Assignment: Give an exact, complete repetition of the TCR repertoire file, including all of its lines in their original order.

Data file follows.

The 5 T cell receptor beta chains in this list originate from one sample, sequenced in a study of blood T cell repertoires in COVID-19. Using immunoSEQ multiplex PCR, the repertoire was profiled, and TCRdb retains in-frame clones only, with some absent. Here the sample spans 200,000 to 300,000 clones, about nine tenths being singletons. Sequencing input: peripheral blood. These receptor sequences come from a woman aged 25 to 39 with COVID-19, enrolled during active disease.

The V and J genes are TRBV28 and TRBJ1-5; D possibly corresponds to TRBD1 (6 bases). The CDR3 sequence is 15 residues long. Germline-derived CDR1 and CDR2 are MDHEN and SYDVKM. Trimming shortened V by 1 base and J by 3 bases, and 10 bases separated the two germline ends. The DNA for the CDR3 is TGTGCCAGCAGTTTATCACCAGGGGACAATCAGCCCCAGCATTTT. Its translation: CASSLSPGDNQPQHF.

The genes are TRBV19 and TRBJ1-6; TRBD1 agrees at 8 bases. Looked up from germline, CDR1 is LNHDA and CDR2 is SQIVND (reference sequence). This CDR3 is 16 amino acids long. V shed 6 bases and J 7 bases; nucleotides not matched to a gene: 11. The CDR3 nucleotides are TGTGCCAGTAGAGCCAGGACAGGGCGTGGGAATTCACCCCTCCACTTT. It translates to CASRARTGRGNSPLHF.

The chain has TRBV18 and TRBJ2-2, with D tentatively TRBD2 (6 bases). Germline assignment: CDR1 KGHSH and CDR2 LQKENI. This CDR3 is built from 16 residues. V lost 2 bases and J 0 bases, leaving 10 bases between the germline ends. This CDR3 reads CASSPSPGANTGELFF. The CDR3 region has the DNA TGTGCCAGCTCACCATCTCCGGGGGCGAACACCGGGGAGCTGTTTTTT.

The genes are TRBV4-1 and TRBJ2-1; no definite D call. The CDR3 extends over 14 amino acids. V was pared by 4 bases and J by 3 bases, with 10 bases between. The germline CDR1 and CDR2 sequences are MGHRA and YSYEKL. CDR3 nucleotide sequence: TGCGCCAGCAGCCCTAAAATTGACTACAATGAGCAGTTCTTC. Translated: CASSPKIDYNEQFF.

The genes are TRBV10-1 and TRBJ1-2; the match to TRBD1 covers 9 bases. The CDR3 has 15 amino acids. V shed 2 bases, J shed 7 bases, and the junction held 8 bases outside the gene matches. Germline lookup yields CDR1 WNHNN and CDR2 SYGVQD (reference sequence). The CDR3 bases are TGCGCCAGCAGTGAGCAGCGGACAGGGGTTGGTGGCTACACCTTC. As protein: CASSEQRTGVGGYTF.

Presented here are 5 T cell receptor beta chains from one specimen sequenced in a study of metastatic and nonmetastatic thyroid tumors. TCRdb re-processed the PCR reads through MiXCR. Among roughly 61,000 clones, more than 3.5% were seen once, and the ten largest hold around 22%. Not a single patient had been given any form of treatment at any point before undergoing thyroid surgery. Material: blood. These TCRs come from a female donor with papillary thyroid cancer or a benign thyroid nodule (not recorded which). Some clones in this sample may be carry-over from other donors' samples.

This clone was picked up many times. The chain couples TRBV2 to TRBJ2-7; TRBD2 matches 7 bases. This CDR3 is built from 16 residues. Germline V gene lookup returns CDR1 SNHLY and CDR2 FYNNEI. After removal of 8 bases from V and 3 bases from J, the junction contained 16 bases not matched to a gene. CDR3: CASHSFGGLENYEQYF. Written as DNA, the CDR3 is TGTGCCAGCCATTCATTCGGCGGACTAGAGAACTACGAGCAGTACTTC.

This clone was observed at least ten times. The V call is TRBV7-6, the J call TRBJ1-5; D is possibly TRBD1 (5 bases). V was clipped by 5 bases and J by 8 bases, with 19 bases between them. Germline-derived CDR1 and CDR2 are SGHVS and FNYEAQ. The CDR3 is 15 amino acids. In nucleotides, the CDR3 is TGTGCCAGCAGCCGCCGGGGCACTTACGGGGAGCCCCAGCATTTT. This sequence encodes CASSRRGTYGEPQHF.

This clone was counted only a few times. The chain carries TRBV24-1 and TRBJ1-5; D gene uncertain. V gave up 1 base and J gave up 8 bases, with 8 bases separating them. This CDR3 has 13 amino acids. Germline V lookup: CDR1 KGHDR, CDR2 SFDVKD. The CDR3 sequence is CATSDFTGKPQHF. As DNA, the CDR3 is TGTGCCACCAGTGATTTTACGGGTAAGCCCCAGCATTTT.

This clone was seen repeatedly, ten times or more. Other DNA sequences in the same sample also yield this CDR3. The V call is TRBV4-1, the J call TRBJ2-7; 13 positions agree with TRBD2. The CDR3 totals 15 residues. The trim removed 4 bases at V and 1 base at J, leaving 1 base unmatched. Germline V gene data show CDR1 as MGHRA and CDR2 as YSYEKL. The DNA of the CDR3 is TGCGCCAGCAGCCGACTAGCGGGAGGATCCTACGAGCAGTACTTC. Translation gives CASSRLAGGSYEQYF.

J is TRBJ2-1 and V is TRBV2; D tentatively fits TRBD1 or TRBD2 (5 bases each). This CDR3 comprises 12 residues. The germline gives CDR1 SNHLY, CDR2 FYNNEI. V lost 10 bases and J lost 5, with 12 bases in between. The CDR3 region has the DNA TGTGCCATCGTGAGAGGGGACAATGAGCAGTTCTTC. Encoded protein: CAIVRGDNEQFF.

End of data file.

The 5 T cell receptor beta chains in this list originate from one sample, sequenced in a study of blood T cell repertoires in COVID-19. Using immunoSEQ multiplex PCR, the repertoire was profiled, and TCRdb retains in-frame clones only, with some absent. Here the sample spans 200,000 to 300,000 clones, about nine tenths being singletons. Sequencing input: peripheral blood. These receptor sequences come from a woman aged 25 to 39 with COVID-19, enrolled during active disease.

The V and J genes are TRBV28 and TRBJ1-5; D possibly corresponds to TRBD1 (6 bases). The CDR3 sequence is 15 residues long. Germline-derived CDR1 and CDR2 are MDHEN and SYDVKM. Trimming shortened V by 1 base and J by 3 bases, and 10 bases separated the two germline ends. The DNA for the CDR3 is TGTGCCAGCAGTTTATCACCAGGGGACAATCAGCCCCAGCATTTT. Its translation: CASSLSPGDNQPQHF.

The genes are TRBV19 and TRBJ1-6; TRBD1 agrees at 8 bases. Looked up from germline, CDR1 is LNHDA and CDR2 is SQIVND (reference sequence). This CDR3 is 16 amino acids long. V shed 6 bases and J 7 bases; nucleotides not matched to a gene: 11. The CDR3 nucleotides are TGTGCCAGTAGAGCCAGGACAGGGCGTGGGAATTCACCCCTCCACTTT. It translates to CASRARTGRGNSPLHF.

The chain has TRBV18 and TRBJ2-2, with D tentatively TRBD2 (6 bases). Germline assignment: CDR1 KGHSH and CDR2 LQKENI. This CDR3 is built from 16 residues. V lost 2 bases and J 0 bases, leaving 10 bases between the germline ends. This CDR3 reads CASSPSPGANTGELFF. The CDR3 region has the DNA TGTGCCAGCTCACCATCTCCGGGGGCGAACACCGGGGAGCTGTTTTTT.

The genes are TRBV4-1 and TRBJ2-1; no definite D call. The CDR3 extends over 14 amino acids. V was pared by 4 bases and J by 3 bases, with 10 bases between. The germline CDR1 and CDR2 sequences are MGHRA and YSYEKL. CDR3 nucleotide sequence: TGCGCCAGCAGCCCTAAAATTGACTACAATGAGCAGTTCTTC. Translated: CASSPKIDYNEQFF.

The genes are TRBV10-1 and TRBJ1-2; the match to TRBD1 covers 9 bases. The CDR3 has 15 amino acids. V shed 2 bases, J shed 7 bases, and the junction held 8 bases outside the gene matches. Germline lookup yields CDR1 WNHNN and CDR2 SYGVQD (reference sequence). The CDR3 bases are TGCGCCAGCAGTGAGCAGCGGACAGGGGTTGGTGGCTACACCTTC. As protein: CASSEQRTGVGGYTF.

Presented here are 5 T cell receptor beta chains from one specimen sequenced in a study of metastatic and nonmetastatic thyroid tumors. TCRdb re-processed the PCR reads through MiXCR. Among roughly 61,000 clones, more than 3.5% were seen once, and the ten largest hold around 22%. Not a single patient had been given any form of treatment at any point before undergoing thyroid surgery. Material: blood. These TCRs come from a female donor with papillary thyroid cancer or a benign thyroid nodule (not recorded which). Some clones in this sample may be carry-over from other donors' samples.

This clone was picked up many times. The chain couples TRBV2 to TRBJ2-7; TRBD2 matches 7 bases. This CDR3 is built from 16 residues. Germline V gene lookup returns CDR1 SNHLY and CDR2 FYNNEI. After removal of 8 bases from V and 3 bases from J, the junction contained 16 bases not matched to a gene. CDR3: CASHSFGGLENYEQYF. Written as DNA, the CDR3 is TGTGCCAGCCATTCATTCGGCGGACTAGAGAACTACGAGCAGTACTTC.

This clone was observed at least ten times. The V call is TRBV7-6, the J call TRBJ1-5; D is possibly TRBD1 (5 bases). V was clipped by 5 bases and J by 8 bases, with 19 bases between them. Germline-derived CDR1 and CDR2 are SGHVS and FNYEAQ. The CDR3 is 15 amino acids. In nucleotides, the CDR3 is TGTGCCAGCAGCCGCCGGGGCACTTACGGGGAGCCCCAGCATTTT. This sequence encodes CASSRRGTYGEPQHF.

This clone was counted only a few times. The chain carries TRBV24-1 and TRBJ1-5; D gene uncertain. V gave up 1 base and J gave up 8 bases, with 8 bases separating them. This CDR3 has 13 amino acids. Germline V lookup: CDR1 KGHDR, CDR2 SFDVKD. The CDR3 sequence is CATSDFTGKPQHF. As DNA, the CDR3 is TGTGCCACCAGTGATTTTACGGGTAAGCCCCAGCATTTT.

This clone was seen repeatedly, ten times or more. Other DNA sequences in the same sample also yield this CDR3. The V call is TRBV4-1, the J call TRBJ2-7; 13 positions agree with TRBD2. The CDR3 totals 15 residues. The trim removed 4 bases at V and 1 base at J, leaving 1 base unmatched. Germline V gene data show CDR1 as MGHRA and CDR2 as YSYEKL. The DNA of the CDR3 is TGCGCCAGCAGCCGACTAGCGGGAGGATCCTACGAGCAGTACTTC. Translation gives CASSRLAGGSYEQYF.

J is TRBJ2-1 and V is TRBV2; D tentatively fits TRBD1 or TRBD2 (5 bases each). This CDR3 comprises 12 residues. The germline gives CDR1 SNHLY, CDR2 FYNNEI. V lost 10 bases and J lost 5, with 12 bases in between. The CDR3 region has the DNA TGTGCCATCGTGAGAGGGGACAATGAGCAGTTCTTC. Encoded protein: CAIVRGDNEQFF.